Wednesday, May 17, 2023
The Rogation Days and the Litanies
I mentioned on my Facebook page how happy I was that the Benedictus monthly Mass book for May included the Litany and Prayers for the Rogation Days, May 15, 16, and 17. The Monday, Tuesday, and Wednesday before Ascension Thursday, which in our diocese is celebrated on Sunday, are the Rogation Days. As the Fish Eaters website explains:"Rogation" comes from the Latin "rogare," which means "to ask," and Rogation Days are days during which we seek to ask God's mercy, appease His anger, avert the chastisements He makes manifest through natural disasters, and ask for His blessings, particularly with regard to farming, gardening, and other agricultural pursuits. They are set aside to remind us how radically dependent we are on God through His creation, and how prayer can help protect us from nature's often cruel ways. Hence, its mood is somber and beseeching; its liturgical color is purple. . . .
The liturgy for the Rogation Days, during which the priest is vested in purple, begins with Psalm 43:26 --"Arise, O Lord, help us and redeem us for Thy name's sake" -- which is followed by the Litany of the Saints. At the Litany's "Sancta Maria," all stand and a procession begins, which in older times was (and still is in rural areas) usually around the boundaries of the parish, giving to the procession the name of "beating the bounds."
The Litany is followed by Psalm 69, a series of petitions, and the Mass, with readings from James 5:16-20 and Luke 11:5-14. Prayer for God's blessing of farmers' fields so that they yield a bountiful harvest is common.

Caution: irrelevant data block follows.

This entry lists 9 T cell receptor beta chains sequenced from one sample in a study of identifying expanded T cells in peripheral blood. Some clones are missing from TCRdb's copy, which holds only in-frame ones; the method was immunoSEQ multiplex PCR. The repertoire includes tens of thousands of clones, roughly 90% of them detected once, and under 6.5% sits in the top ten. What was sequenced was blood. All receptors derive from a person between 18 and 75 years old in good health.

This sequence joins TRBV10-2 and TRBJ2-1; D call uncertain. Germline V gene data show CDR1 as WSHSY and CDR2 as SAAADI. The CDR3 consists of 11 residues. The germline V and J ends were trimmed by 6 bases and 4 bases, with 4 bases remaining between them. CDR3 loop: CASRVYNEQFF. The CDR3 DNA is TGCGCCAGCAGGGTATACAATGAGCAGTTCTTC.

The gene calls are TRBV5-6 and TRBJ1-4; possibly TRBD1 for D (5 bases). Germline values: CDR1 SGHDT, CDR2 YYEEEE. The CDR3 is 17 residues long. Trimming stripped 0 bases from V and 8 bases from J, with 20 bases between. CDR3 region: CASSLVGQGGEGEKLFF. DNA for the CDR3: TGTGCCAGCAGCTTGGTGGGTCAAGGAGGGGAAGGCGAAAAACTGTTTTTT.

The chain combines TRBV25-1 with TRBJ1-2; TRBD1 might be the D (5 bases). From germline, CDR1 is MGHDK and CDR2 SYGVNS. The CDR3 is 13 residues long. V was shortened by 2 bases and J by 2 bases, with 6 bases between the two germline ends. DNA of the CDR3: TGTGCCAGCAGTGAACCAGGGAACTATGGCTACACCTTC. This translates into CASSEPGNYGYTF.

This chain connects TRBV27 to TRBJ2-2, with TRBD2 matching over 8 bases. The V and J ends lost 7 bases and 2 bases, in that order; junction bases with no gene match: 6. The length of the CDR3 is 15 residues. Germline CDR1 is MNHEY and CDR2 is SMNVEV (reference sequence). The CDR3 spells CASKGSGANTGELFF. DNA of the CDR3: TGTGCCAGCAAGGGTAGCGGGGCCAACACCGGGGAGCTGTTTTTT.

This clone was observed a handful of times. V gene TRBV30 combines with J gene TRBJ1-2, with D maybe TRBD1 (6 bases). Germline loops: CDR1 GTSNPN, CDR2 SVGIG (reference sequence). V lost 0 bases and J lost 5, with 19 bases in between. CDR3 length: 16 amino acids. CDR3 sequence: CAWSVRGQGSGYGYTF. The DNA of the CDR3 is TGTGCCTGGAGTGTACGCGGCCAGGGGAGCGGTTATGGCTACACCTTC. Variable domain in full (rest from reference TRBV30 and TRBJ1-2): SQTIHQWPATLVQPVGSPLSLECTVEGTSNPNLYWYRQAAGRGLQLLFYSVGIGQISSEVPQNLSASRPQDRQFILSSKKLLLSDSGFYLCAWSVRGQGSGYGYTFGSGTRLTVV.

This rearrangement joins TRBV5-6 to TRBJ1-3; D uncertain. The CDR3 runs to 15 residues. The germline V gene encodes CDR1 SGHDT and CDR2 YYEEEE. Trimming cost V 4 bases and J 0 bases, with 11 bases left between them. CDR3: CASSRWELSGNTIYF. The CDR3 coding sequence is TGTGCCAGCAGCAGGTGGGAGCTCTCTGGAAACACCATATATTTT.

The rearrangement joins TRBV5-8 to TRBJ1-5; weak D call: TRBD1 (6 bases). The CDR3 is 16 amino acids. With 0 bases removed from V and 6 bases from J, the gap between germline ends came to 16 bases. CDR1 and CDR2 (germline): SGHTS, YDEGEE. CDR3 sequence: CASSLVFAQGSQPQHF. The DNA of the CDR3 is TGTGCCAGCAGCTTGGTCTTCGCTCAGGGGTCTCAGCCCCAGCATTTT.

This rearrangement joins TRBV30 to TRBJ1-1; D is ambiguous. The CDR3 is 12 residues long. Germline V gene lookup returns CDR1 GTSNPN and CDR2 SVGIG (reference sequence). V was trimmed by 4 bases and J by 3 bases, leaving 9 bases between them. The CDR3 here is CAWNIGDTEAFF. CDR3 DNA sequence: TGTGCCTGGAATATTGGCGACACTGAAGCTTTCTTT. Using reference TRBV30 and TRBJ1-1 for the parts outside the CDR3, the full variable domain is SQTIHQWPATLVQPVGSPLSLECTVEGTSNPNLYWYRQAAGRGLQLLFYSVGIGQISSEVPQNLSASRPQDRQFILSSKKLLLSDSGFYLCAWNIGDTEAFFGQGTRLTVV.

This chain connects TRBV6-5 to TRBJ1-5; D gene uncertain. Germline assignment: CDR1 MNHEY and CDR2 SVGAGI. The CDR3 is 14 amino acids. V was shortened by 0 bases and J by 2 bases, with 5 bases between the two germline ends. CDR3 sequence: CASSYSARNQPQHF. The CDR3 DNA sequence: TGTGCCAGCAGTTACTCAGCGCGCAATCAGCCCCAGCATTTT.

Friday, May 12, 2023
Preview: A Martyr and a Confessor in York
. . . After priests the second most feared rebel group were female recusants. There was strict surveillance within the city, monitoring movements and keeping track of church attendance.
Once a month, commissioners conducted a survey of all Catholic prisoners within the prison which outlined females to be manipulators and religious converters as well as the largest group to miss church services. Their imprisonments were often stricter than men, excluding the treatment of priests. . . .
Records show that Catholic women harboured the most priests. In 1593, Ann Thwing was imprisoned for harbouring a priest and was sentenced along with another woman, a Mrs Stapleton. Both women were in York Castle until 1600. Mrs Stapleton was pardoned, Ann’s fate is unknown. In 1599, Eleanore Hunt received a death sentence for harbouring Christopher Wharton, a priest who was also sentenced to death at York Castle.
In 1575, a group of York women – ‘Mrs Dorothy Vavasour’, Frances Hall, Janet Geldad and Isabel Porter – became the first women to stand in front of the High Commission and be charged with ’causes ecclesiastical’. This was the refusal to attend church service.